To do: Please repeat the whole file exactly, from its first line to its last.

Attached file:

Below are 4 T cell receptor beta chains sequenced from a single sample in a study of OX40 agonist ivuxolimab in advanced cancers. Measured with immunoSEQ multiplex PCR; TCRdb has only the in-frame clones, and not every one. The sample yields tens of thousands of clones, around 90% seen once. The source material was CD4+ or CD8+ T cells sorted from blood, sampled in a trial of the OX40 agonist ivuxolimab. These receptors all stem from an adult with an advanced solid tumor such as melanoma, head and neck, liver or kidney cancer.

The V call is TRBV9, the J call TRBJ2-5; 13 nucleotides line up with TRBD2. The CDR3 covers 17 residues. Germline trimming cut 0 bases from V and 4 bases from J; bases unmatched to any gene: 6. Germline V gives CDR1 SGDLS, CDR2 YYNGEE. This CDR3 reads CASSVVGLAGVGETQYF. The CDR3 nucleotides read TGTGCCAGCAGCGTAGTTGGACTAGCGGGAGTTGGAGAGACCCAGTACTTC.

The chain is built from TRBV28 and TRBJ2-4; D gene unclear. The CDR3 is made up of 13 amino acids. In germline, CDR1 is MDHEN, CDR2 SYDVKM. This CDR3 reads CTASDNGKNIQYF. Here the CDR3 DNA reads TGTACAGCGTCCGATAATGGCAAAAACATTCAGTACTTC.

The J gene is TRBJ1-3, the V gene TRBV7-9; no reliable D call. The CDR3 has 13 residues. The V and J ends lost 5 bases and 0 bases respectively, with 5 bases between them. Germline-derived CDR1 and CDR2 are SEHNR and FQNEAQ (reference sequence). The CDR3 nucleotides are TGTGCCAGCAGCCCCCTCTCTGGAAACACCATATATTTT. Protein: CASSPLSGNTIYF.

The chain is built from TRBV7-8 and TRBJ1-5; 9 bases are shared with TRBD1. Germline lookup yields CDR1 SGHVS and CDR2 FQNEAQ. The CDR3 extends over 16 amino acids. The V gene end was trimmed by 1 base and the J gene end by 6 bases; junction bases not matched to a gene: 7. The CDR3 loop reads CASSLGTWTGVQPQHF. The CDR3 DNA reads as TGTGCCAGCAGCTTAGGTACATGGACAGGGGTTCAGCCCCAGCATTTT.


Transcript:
Below are 4 T cell receptor beta chains sequenced from a single sample in a study of OX40 agonist ivuxolimab in advanced cancers. Measured with immunoSEQ multiplex PCR; TCRdb has only the in-frame clones, and not every one. The sample yields tens of thousands of clones, around 90% seen once. The source material was CD4+ or CD8+ T cells sorted from blood, sampled in a trial of the OX40 agonist ivuxolimab. These receptors all stem from an adult with an advanced solid tumor such as melanoma, head and neck, liver or kidney cancer.

The V call is TRBV9, the J call TRBJ2-5; 13 nucleotides line up with TRBD2. The CDR3 covers 17 residues. Germline trimming cut 0 bases from V and 4 bases from J; bases unmatched to any gene: 6. Germline V gives CDR1 SGDLS, CDR2 YYNGEE. This CDR3 reads CASSVVGLAGVGETQYF. The CDR3 nucleotides read TGTGCCAGCAGCGTAGTTGGACTAGCGGGAGTTGGAGAGACCCAGTACTTC.

The chain is built from TRBV28 and TRBJ2-4; D gene unclear. The CDR3 is made up of 13 amino acids. In germline, CDR1 is MDHEN, CDR2 SYDVKM. This CDR3 reads CTASDNGKNIQYF. Here the CDR3 DNA reads TGTACAGCGTCCGATAATGGCAAAAACATTCAGTACTTC.

The J gene is TRBJ1-3, the V gene TRBV7-9; no reliable D call. The CDR3 has 13 residues. The V and J ends lost 5 bases and 0 bases respectively, with 5 bases between them. Germline-derived CDR1 and CDR2 are SEHNR and FQNEAQ (reference sequence). The CDR3 nucleotides are TGTGCCAGCAGCCCCCTCTCTGGAAACACCATATATTTT. Protein: CASSPLSGNTIYF.

The chain is built from TRBV7-8 and TRBJ1-5; 9 bases are shared with TRBD1. Germline lookup yields CDR1 SGHVS and CDR2 FQNEAQ. The CDR3 extends over 16 amino acids. The V gene end was trimmed by 1 base and the J gene end by 6 bases; junction bases not matched to a gene: 7. The CDR3 loop reads CASSLGTWTGVQPQHF. The CDR3 DNA reads as TGTGCCAGCAGCTTAGGTACATGGACAGGGGTTCAGCCCCAGCATTTT.